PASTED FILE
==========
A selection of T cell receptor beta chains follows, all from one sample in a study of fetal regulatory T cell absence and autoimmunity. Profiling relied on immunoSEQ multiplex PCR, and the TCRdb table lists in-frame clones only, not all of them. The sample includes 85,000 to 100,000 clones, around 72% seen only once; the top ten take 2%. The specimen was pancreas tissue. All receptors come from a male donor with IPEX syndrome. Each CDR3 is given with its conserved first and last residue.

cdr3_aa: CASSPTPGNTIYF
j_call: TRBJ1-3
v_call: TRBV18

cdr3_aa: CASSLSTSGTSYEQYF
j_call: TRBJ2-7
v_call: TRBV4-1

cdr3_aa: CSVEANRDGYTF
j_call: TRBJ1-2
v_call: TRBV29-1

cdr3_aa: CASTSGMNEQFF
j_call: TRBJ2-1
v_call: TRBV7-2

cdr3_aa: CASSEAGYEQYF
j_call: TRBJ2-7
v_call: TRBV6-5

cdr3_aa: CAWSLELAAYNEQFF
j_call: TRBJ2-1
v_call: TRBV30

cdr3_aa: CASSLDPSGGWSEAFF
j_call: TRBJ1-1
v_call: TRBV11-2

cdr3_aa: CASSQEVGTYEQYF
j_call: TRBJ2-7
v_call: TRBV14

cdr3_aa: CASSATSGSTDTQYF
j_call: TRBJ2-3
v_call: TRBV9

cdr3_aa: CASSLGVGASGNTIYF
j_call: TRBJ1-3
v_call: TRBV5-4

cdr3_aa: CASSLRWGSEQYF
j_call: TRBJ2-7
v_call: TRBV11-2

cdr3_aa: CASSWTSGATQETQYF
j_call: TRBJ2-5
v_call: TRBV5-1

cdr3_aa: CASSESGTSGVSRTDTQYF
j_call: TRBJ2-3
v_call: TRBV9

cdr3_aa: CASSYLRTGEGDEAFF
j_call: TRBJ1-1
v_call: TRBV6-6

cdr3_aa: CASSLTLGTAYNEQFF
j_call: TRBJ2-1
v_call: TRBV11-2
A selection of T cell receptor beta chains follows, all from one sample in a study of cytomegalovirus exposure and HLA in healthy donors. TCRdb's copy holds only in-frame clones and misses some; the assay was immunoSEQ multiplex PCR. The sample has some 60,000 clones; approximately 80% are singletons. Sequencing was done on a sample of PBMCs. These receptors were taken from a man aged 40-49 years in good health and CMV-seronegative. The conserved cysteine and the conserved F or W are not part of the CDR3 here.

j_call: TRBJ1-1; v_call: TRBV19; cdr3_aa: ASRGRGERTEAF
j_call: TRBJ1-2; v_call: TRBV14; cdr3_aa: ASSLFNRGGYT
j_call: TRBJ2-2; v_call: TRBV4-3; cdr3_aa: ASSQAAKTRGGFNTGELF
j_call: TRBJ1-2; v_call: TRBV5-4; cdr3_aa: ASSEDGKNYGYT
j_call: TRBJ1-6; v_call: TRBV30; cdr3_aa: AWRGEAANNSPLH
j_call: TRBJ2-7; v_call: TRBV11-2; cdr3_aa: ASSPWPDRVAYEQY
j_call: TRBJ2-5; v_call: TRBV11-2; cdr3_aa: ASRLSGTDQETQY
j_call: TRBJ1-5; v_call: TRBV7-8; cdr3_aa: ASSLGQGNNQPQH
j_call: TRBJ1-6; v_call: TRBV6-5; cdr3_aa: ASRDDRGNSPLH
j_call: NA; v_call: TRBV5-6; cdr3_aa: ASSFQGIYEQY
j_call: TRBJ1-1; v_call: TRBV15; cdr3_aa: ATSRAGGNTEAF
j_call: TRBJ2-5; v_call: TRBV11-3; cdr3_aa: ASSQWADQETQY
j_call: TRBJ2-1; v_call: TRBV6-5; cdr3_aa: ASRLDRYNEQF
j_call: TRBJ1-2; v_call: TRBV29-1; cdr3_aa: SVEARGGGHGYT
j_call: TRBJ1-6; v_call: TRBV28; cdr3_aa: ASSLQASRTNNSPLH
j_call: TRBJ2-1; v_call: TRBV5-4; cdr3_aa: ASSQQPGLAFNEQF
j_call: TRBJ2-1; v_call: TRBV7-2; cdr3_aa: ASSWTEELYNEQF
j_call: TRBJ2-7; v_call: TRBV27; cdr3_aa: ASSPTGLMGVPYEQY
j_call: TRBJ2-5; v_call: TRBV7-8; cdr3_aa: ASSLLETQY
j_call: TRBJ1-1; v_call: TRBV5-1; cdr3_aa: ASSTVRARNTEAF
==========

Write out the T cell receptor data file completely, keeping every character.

A selection of T cell receptor beta chains follows, all from one sample in a study of fetal regulatory T cell absence and autoimmunity. Profiling relied on immunoSEQ multiplex PCR, and the TCRdb table lists in-frame clones only, not all of them. The sample includes 85,000 to 100,000 clones, around 72% seen only once; the top ten take 2%. The specimen was pancreas tissue. All receptors come from a male donor with IPEX syndrome. Each CDR3 is given with its conserved first and last residue.

cdr3_aa: CASSPTPGNTIYF
j_call: TRBJ1-3
v_call: TRBV18

cdr3_aa: CASSLSTSGTSYEQYF
j_call: TRBJ2-7
v_call: TRBV4-1

cdr3_aa: CSVEANRDGYTF
j_call: TRBJ1-2
v_call: TRBV29-1

cdr3_aa: CASTSGMNEQFF
j_call: TRBJ2-1
v_call: TRBV7-2

cdr3_aa: CASSEAGYEQYF
j_call: TRBJ2-7
v_call: TRBV6-5

cdr3_aa: CAWSLELAAYNEQFF
j_call: TRBJ2-1
v_call: TRBV30

cdr3_aa: CASSLDPSGGWSEAFF
j_call: TRBJ1-1
v_call: TRBV11-2

cdr3_aa: CASSQEVGTYEQYF
j_call: TRBJ2-7
v_call: TRBV14

cdr3_aa: CASSATSGSTDTQYF
j_call: TRBJ2-3
v_call: TRBV9

cdr3_aa: CASSLGVGASGNTIYF
j_call: TRBJ1-3
v_call: TRBV5-4

cdr3_aa: CASSLRWGSEQYF
j_call: TRBJ2-7
v_call: TRBV11-2

cdr3_aa: CASSWTSGATQETQYF
j_call: TRBJ2-5
v_call: TRBV5-1

cdr3_aa: CASSESGTSGVSRTDTQYF
j_call: TRBJ2-3
v_call: TRBV9

cdr3_aa: CASSYLRTGEGDEAFF
j_call: TRBJ1-1
v_call: TRBV6-6

cdr3_aa: CASSLTLGTAYNEQFF
j_call: TRBJ2-1
v_call: TRBV11-2
A selection of T cell receptor beta chains follows, all from one sample in a study of cytomegalovirus exposure and HLA in healthy donors. TCRdb's copy holds only in-frame clones and misses some; the assay was immunoSEQ multiplex PCR. The sample has some 60,000 clones; approximately 80% are singletons. Sequencing was done on a sample of PBMCs. These receptors were taken from a man aged 40-49 years in good health and CMV-seronegative. The conserved cysteine and the conserved F or W are not part of the CDR3 here.

j_call: TRBJ1-1; v_call: TRBV19; cdr3_aa: ASRGRGERTEAF
j_call: TRBJ1-2; v_call: TRBV14; cdr3_aa: ASSLFNRGGYT
j_call: TRBJ2-2; v_call: TRBV4-3; cdr3_aa: ASSQAAKTRGGFNTGELF
j_call: TRBJ1-2; v_call: TRBV5-4; cdr3_aa: ASSEDGKNYGYT
j_call: TRBJ1-6; v_call: TRBV30; cdr3_aa: AWRGEAANNSPLH
j_call: TRBJ2-7; v_call: TRBV11-2; cdr3_aa: ASSPWPDRVAYEQY
j_call: TRBJ2-5; v_call: TRBV11-2; cdr3_aa: ASRLSGTDQETQY
j_call: TRBJ1-5; v_call: TRBV7-8; cdr3_aa: ASSLGQGNNQPQH
j_call: TRBJ1-6; v_call: TRBV6-5; cdr3_aa: ASRDDRGNSPLH
j_call: NA; v_call: TRBV5-6; cdr3_aa: ASSFQGIYEQY
j_call: TRBJ1-1; v_call: TRBV15; cdr3_aa: ATSRAGGNTEAF
j_call: TRBJ2-5; v_call: TRBV11-3; cdr3_aa: ASSQWADQETQY
j_call: TRBJ2-1; v_call: TRBV6-5; cdr3_aa: ASRLDRYNEQF
j_call: TRBJ1-2; v_call: TRBV29-1; cdr3_aa: SVEARGGGHGYT
j_call: TRBJ1-6; v_call: TRBV28; cdr3_aa: ASSLQASRTNNSPLH
j_call: TRBJ2-1; v_call: TRBV5-4; cdr3_aa: ASSQQPGLAFNEQF
j_call: TRBJ2-1; v_call: TRBV7-2; cdr3_aa: ASSWTEELYNEQF
j_call: TRBJ2-7; v_call: TRBV27; cdr3_aa: ASSPTGLMGVPYEQY
j_call: TRBJ2-5; v_call: TRBV7-8; cdr3_aa: ASSLLETQY
j_call: TRBJ1-1; v_call: TRBV5-1; cdr3_aa: ASSTVRARNTEAF